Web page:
No Longer Showing.
This group exhibition brought together more than twenty New York-based artists whose works engage diverging conceptual approaches to abstract painting and question the fundamental roots of the medium’s modernist legacies. Renegotiating histories of painting with a mixture of both irony and sincerity, these artists appropriate aspects of non-narrative abstraction as “ready-made” vocabularies to be reinvented. Whether resulting from detached and mechanized modes of production or more direct, hand-rendered means, the works’ formal gestural qualities are offered up in relation to conceptual, minimalist, process, and pop art traditions. Artists included Richard Aldrich, Polly Apfelbaum, Kerstin Braetsch, Ana Cardoso, Jessica Dickinson, Cheryl Donegan, Keltie Ferris, Wade Guyton, Jaya Howey, Alex Hubbard, Jacqueline Humphries, Jacob Kassay, Jutta Koether, Nate Lowman, Seth Price, R.H. Quaytman, Blake Rayne, Davis Rhodes, Cheyney Thompson, Patricia Treib, Charline von Heyl, and Kelley Walker.
November 13, 2009–January 16, 2010
For more information please visit our Archive Website.
Photo: David Allison
Sep 08 2017
To what extent does Marcel Duchamp figure into a narrative of The Kitchen’s history? That was the first question that came to mind when I was told I could contribute a post to The Kitchen’s blog, home to announcements and short essays from its curators and ruminations like these from its interns....Read On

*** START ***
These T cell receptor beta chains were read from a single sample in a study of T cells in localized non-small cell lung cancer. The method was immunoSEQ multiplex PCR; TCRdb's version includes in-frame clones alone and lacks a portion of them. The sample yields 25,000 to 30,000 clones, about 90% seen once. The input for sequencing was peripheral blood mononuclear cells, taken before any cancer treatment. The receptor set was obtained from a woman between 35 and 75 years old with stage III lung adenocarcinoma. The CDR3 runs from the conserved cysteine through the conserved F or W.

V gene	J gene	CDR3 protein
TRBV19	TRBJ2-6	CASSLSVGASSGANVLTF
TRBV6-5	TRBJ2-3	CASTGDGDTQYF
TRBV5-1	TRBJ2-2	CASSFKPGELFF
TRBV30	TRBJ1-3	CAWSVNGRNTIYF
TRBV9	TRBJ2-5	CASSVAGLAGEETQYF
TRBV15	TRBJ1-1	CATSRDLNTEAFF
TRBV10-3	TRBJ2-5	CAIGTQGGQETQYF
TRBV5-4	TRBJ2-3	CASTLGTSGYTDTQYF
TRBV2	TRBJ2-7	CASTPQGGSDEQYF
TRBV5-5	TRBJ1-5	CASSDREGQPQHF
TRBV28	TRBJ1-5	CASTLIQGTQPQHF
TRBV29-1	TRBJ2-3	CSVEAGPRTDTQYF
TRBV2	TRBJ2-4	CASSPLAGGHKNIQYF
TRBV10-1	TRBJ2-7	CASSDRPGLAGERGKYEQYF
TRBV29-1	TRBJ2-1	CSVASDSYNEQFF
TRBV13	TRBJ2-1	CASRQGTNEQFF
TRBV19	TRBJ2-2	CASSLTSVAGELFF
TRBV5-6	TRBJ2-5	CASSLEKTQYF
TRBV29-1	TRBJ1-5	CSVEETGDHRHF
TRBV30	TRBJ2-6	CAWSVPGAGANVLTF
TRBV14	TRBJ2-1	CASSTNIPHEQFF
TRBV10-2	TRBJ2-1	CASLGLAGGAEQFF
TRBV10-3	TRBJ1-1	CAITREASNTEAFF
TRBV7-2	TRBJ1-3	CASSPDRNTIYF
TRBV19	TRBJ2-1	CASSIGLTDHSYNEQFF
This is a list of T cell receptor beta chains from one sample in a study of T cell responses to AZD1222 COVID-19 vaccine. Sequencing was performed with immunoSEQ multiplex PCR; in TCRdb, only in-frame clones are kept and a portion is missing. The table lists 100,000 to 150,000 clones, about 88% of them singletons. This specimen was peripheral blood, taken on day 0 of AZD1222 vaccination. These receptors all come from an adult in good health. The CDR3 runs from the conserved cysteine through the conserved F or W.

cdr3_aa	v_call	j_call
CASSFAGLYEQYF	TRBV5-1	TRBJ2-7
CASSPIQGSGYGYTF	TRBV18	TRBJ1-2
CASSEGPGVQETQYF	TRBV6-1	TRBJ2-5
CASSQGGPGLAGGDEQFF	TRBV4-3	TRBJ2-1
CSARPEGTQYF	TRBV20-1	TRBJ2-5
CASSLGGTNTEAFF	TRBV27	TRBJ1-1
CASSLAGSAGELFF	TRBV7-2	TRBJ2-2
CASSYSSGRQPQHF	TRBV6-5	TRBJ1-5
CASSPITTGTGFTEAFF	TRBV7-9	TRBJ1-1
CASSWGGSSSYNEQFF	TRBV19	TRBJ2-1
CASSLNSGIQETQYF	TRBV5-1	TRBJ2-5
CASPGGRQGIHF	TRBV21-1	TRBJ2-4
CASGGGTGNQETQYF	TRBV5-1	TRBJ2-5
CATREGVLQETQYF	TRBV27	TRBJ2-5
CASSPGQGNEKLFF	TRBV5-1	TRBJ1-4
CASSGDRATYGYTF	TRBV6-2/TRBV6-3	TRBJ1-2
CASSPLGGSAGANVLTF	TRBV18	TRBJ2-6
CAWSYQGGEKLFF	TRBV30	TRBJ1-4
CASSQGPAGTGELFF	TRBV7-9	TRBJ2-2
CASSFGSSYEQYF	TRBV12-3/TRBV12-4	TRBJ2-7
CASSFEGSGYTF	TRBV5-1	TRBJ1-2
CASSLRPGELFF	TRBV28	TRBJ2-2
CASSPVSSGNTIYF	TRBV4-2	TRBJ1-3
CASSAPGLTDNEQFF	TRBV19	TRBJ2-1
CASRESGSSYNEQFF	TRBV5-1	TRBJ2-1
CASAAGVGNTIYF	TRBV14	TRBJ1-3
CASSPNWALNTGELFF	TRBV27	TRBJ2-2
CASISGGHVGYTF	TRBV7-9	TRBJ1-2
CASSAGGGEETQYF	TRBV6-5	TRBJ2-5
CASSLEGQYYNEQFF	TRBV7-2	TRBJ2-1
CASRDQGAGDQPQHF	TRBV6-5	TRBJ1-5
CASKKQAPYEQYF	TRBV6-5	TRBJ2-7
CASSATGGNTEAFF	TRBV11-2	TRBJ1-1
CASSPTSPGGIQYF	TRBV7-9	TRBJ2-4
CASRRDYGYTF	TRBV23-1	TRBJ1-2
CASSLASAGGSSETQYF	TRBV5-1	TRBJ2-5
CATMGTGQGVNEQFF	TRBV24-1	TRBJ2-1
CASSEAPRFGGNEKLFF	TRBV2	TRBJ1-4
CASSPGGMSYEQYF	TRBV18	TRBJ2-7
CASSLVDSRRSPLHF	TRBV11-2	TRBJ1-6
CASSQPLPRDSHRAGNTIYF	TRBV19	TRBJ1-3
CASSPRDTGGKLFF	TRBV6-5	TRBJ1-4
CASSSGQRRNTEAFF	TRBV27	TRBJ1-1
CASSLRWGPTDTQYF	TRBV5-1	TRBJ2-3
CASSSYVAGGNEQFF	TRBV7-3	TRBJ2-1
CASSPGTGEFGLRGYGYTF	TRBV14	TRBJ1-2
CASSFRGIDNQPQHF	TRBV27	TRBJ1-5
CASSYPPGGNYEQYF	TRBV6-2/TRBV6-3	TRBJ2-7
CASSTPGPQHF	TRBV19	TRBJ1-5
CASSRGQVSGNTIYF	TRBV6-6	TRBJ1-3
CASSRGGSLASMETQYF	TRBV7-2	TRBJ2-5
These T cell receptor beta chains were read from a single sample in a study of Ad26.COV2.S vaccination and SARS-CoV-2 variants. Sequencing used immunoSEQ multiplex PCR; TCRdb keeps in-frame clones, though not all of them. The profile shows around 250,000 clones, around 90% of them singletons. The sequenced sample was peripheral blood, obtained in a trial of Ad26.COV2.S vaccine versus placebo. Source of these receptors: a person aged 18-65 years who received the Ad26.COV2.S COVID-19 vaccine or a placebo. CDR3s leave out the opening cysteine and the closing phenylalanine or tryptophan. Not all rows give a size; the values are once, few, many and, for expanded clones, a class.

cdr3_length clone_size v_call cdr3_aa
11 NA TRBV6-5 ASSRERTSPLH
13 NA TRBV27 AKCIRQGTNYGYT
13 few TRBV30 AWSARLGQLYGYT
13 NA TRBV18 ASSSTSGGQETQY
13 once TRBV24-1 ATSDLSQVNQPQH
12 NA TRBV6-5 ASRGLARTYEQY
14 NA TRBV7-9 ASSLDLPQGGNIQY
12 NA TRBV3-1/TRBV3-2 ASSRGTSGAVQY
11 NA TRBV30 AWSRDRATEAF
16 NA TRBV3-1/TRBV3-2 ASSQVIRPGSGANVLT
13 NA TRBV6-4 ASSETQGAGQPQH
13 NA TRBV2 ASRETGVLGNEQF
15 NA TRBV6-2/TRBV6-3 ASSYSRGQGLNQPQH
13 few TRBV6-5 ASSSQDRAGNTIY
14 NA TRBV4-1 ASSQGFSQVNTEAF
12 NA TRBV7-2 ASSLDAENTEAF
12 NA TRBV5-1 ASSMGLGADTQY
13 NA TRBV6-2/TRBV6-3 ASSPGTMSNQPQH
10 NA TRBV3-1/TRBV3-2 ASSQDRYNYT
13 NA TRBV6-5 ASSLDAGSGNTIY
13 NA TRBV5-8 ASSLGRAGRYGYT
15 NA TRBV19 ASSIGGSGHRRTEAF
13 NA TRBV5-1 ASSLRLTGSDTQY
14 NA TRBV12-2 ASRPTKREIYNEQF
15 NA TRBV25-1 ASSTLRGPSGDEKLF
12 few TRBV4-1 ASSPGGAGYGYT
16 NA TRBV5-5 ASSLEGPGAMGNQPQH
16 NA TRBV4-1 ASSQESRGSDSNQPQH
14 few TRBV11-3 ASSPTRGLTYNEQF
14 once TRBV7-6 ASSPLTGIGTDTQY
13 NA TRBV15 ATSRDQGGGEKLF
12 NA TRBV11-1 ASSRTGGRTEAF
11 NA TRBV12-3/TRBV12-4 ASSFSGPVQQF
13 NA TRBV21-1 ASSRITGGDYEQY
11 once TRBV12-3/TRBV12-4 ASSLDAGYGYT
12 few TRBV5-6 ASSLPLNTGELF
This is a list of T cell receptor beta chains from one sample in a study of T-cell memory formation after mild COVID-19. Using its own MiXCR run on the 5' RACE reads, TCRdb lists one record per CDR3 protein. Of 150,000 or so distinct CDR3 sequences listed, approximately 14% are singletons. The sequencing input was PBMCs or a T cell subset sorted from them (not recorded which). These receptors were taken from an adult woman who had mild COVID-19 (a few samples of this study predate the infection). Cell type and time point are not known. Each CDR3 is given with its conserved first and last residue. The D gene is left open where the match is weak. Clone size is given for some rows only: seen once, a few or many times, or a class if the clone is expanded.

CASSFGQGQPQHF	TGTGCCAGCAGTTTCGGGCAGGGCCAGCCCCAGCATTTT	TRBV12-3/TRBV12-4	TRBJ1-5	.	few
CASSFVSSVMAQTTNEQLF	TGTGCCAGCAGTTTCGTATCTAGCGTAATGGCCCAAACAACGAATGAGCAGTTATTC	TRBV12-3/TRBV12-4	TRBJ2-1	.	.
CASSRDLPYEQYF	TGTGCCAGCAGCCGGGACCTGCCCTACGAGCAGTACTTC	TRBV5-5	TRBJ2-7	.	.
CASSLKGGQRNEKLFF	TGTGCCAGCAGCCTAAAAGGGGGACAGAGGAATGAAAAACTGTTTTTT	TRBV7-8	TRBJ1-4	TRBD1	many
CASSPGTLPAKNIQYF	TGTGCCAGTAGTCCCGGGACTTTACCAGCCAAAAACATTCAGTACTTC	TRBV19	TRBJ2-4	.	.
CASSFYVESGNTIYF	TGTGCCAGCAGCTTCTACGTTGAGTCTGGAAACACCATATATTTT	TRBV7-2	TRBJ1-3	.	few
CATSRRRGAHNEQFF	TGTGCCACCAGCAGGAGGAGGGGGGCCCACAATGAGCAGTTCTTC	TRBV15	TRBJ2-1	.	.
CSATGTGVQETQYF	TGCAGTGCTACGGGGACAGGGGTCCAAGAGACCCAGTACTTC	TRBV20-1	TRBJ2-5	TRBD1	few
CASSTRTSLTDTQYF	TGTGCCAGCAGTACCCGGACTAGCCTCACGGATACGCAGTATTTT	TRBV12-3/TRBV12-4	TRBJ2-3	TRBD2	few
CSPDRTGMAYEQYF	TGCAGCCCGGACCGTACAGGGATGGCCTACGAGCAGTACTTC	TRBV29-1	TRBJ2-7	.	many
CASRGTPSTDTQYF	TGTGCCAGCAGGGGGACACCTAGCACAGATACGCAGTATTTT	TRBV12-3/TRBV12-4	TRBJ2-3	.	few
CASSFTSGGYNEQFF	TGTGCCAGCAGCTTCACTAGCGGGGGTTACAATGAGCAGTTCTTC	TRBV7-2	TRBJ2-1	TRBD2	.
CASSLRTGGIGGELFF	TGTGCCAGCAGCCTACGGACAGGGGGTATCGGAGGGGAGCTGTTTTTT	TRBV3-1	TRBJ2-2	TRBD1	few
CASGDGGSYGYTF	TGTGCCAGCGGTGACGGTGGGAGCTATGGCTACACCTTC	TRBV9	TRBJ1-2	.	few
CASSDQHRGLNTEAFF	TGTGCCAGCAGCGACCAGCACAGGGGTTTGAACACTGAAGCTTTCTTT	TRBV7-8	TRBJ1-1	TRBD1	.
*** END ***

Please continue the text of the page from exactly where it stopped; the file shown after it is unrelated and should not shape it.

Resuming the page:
Aug 15 2017
Dear Friends, During the past year, The Kitchen has regularly been gathering artists to reflect on the organization's role at an urgent moment in both art and culture. And among their most energizing comments is that artists—and especially emerging ones—are able to see themselves within the orga...Read On
Aug 11 2017
“All the ‘straight’ people were trying to get out of New York but all the freaks… we were trying to get in.” -Maripol in Blank City (2010) The Kitchen regularly invites summer interns to write blog posts related to their ongoing projects. While working in the archives, I was impressed by the ...Read On